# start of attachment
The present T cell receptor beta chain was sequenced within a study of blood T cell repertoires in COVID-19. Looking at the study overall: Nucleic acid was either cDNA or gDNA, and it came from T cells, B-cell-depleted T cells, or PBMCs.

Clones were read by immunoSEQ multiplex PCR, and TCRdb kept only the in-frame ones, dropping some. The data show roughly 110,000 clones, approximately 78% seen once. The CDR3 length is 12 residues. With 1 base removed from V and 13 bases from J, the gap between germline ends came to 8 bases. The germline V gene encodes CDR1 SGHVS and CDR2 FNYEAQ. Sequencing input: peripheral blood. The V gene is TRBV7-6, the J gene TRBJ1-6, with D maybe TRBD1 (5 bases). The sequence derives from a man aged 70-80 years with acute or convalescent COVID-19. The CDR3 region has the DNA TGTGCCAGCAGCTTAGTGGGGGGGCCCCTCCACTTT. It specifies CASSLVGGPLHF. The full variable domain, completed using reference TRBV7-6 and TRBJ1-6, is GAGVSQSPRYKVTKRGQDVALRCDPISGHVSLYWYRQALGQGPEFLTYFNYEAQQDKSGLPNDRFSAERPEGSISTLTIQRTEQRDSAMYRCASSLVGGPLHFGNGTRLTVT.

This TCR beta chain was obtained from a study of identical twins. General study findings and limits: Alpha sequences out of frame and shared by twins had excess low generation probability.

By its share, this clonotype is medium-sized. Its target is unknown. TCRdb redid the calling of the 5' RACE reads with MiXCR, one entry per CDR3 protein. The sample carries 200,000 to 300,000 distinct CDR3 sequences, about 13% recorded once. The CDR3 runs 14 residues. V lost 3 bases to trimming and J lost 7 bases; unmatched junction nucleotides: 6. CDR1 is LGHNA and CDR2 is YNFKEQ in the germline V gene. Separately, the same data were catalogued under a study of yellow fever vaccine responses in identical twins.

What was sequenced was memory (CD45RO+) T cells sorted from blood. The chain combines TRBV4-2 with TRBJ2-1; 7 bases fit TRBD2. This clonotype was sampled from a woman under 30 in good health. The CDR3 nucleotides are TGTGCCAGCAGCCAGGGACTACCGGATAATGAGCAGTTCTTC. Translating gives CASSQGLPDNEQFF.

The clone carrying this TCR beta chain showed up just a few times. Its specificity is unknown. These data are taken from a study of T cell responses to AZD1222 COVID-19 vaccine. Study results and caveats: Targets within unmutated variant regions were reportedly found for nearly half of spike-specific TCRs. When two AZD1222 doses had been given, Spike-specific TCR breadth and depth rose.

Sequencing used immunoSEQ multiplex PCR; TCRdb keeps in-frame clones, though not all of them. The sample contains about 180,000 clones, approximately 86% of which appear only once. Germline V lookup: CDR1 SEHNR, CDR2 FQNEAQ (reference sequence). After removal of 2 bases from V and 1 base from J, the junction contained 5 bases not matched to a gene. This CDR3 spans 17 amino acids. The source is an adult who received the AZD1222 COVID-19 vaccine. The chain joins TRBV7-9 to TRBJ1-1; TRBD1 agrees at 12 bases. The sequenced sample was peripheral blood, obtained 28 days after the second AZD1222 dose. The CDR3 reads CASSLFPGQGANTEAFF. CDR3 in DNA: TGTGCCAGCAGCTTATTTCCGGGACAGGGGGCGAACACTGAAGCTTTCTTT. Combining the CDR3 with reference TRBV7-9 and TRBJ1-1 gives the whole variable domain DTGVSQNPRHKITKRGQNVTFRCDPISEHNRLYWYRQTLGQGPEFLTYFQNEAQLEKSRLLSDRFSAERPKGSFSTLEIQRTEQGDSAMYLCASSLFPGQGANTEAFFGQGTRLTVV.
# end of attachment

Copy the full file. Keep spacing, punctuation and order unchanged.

The present T cell receptor beta chain was sequenced within a study of blood T cell repertoires in COVID-19. Looking at the study overall: Nucleic acid was either cDNA or gDNA, and it came from T cells, B-cell-depleted T cells, or PBMCs.

Clones were read by immunoSEQ multiplex PCR, and TCRdb kept only the in-frame ones, dropping some. The data show roughly 110,000 clones, approximately 78% seen once. The CDR3 length is 12 residues. With 1 base removed from V and 13 bases from J, the gap between germline ends came to 8 bases. The germline V gene encodes CDR1 SGHVS and CDR2 FNYEAQ. Sequencing input: peripheral blood. The V gene is TRBV7-6, the J gene TRBJ1-6, with D maybe TRBD1 (5 bases). The sequence derives from a man aged 70-80 years with acute or convalescent COVID-19. The CDR3 region has the DNA TGTGCCAGCAGCTTAGTGGGGGGGCCCCTCCACTTT. It specifies CASSLVGGPLHF. The full variable domain, completed using reference TRBV7-6 and TRBJ1-6, is GAGVSQSPRYKVTKRGQDVALRCDPISGHVSLYWYRQALGQGPEFLTYFNYEAQQDKSGLPNDRFSAERPEGSISTLTIQRTEQRDSAMYRCASSLVGGPLHFGNGTRLTVT.

This TCR beta chain was obtained from a study of identical twins. General study findings and limits: Alpha sequences out of frame and shared by twins had excess low generation probability.

By its share, this clonotype is medium-sized. Its target is unknown. TCRdb redid the calling of the 5' RACE reads with MiXCR, one entry per CDR3 protein. The sample carries 200,000 to 300,000 distinct CDR3 sequences, about 13% recorded once. The CDR3 runs 14 residues. V lost 3 bases to trimming and J lost 7 bases; unmatched junction nucleotides: 6. CDR1 is LGHNA and CDR2 is YNFKEQ in the germline V gene. Separately, the same data were catalogued under a study of yellow fever vaccine responses in identical twins.

What was sequenced was memory (CD45RO+) T cells sorted from blood. The chain combines TRBV4-2 with TRBJ2-1; 7 bases fit TRBD2. This clonotype was sampled from a woman under 30 in good health. The CDR3 nucleotides are TGTGCCAGCAGCCAGGGACTACCGGATAATGAGCAGTTCTTC. Translating gives CASSQGLPDNEQFF.

The clone carrying this TCR beta chain showed up just a few times. Its specificity is unknown. These data are taken from a study of T cell responses to AZD1222 COVID-19 vaccine. Study results and caveats: Targets within unmutated variant regions were reportedly found for nearly half of spike-specific TCRs. When two AZD1222 doses had been given, Spike-specific TCR breadth and depth rose.

Sequencing used immunoSEQ multiplex PCR; TCRdb keeps in-frame clones, though not all of them. The sample contains about 180,000 clones, approximately 86% of which appear only once. Germline V lookup: CDR1 SEHNR, CDR2 FQNEAQ (reference sequence). After removal of 2 bases from V and 1 base from J, the junction contained 5 bases not matched to a gene. This CDR3 spans 17 amino acids. The source is an adult who received the AZD1222 COVID-19 vaccine. The chain joins TRBV7-9 to TRBJ1-1; TRBD1 agrees at 12 bases. The sequenced sample was peripheral blood, obtained 28 days after the second AZD1222 dose. The CDR3 reads CASSLFPGQGANTEAFF. CDR3 in DNA: TGTGCCAGCAGCTTATTTCCGGGACAGGGGGCGAACACTGAAGCTTTCTTT. Combining the CDR3 with reference TRBV7-9 and TRBJ1-1 gives the whole variable domain DTGVSQNPRHKITKRGQNVTFRCDPISEHNRLYWYRQTLGQGPEFLTYFQNEAQLEKSRLLSDRFSAERPKGSFSTLEIQRTEQGDSAMYLCASSLFPGQGANTEAFFGQGTRLTVV.